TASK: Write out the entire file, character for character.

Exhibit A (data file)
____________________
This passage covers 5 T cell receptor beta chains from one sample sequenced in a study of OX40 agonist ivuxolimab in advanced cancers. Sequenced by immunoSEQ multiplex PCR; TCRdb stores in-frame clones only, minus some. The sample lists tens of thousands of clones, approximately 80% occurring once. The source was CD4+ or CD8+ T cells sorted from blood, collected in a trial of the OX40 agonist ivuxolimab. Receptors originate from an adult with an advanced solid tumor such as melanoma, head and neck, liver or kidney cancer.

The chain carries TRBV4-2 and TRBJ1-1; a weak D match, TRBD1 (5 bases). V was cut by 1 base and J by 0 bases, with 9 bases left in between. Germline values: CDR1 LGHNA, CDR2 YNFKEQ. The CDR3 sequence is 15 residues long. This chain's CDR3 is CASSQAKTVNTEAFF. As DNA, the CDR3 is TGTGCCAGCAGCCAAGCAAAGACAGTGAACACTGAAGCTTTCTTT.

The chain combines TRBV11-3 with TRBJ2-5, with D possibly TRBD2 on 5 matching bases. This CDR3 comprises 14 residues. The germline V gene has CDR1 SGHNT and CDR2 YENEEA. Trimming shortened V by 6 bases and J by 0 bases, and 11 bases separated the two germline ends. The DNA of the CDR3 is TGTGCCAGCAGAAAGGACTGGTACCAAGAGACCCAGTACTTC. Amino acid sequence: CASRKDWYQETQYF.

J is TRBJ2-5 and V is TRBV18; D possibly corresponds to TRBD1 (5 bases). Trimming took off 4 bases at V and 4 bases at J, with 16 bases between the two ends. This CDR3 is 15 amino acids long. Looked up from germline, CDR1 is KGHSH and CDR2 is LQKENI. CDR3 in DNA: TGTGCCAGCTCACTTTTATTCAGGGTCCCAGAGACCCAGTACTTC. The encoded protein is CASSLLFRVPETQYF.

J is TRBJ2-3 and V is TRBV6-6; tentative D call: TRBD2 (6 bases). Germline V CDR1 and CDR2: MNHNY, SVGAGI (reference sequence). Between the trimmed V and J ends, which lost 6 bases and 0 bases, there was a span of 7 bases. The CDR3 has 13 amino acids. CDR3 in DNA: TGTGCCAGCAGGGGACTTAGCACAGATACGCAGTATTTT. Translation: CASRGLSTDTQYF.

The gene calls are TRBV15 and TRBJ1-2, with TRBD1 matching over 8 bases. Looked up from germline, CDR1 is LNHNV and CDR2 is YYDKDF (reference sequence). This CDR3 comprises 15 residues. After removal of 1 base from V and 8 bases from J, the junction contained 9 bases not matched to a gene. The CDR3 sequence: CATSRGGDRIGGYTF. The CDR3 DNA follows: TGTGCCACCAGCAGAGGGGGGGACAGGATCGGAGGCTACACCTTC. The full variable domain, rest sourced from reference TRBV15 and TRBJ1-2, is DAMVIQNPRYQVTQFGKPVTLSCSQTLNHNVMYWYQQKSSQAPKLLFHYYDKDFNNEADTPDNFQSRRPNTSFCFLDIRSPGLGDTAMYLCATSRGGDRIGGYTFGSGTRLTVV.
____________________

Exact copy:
This passage covers 5 T cell receptor beta chains from one sample sequenced in a study of OX40 agonist ivuxolimab in advanced cancers. Sequenced by immunoSEQ multiplex PCR; TCRdb stores in-frame clones only, minus some. The sample lists tens of thousands of clones, approximately 80% occurring once. The source was CD4+ or CD8+ T cells sorted from blood, collected in a trial of the OX40 agonist ivuxolimab. Receptors originate from an adult with an advanced solid tumor such as melanoma, head and neck, liver or kidney cancer.

The chain carries TRBV4-2 and TRBJ1-1; a weak D match, TRBD1 (5 bases). V was cut by 1 base and J by 0 bases, with 9 bases left in between. Germline values: CDR1 LGHNA, CDR2 YNFKEQ. The CDR3 sequence is 15 residues long. This chain's CDR3 is CASSQAKTVNTEAFF. As DNA, the CDR3 is TGTGCCAGCAGCCAAGCAAAGACAGTGAACACTGAAGCTTTCTTT.

The chain combines TRBV11-3 with TRBJ2-5, with D possibly TRBD2 on 5 matching bases. This CDR3 comprises 14 residues. The germline V gene has CDR1 SGHNT and CDR2 YENEEA. Trimming shortened V by 6 bases and J by 0 bases, and 11 bases separated the two germline ends. The DNA of the CDR3 is TGTGCCAGCAGAAAGGACTGGTACCAAGAGACCCAGTACTTC. Amino acid sequence: CASRKDWYQETQYF.

J is TRBJ2-5 and V is TRBV18; D possibly corresponds to TRBD1 (5 bases). Trimming took off 4 bases at V and 4 bases at J, with 16 bases between the two ends. This CDR3 is 15 amino acids long. Looked up from germline, CDR1 is KGHSH and CDR2 is LQKENI. CDR3 in DNA: TGTGCCAGCTCACTTTTATTCAGGGTCCCAGAGACCCAGTACTTC. The encoded protein is CASSLLFRVPETQYF.

J is TRBJ2-3 and V is TRBV6-6; tentative D call: TRBD2 (6 bases). Germline V CDR1 and CDR2: MNHNY, SVGAGI (reference sequence). Between the trimmed V and J ends, which lost 6 bases and 0 bases, there was a span of 7 bases. The CDR3 has 13 amino acids. CDR3 in DNA: TGTGCCAGCAGGGGACTTAGCACAGATACGCAGTATTTT. Translation: CASRGLSTDTQYF.

The gene calls are TRBV15 and TRBJ1-2, with TRBD1 matching over 8 bases. Looked up from germline, CDR1 is LNHNV and CDR2 is YYDKDF (reference sequence). This CDR3 comprises 15 residues. After removal of 1 base from V and 8 bases from J, the junction contained 9 bases not matched to a gene. The CDR3 sequence: CATSRGGDRIGGYTF. The CDR3 DNA follows: TGTGCCACCAGCAGAGGGGGGGACAGGATCGGAGGCTACACCTTC. The full variable domain, rest sourced from reference TRBV15 and TRBJ1-2, is DAMVIQNPRYQVTQFGKPVTLSCSQTLNHNVMYWYQQKSSQAPKLLFHYYDKDFNNEADTPDNFQSRRPNTSFCFLDIRSPGLGDTAMYLCATSRGGDRIGGYTFGSGTRLTVV.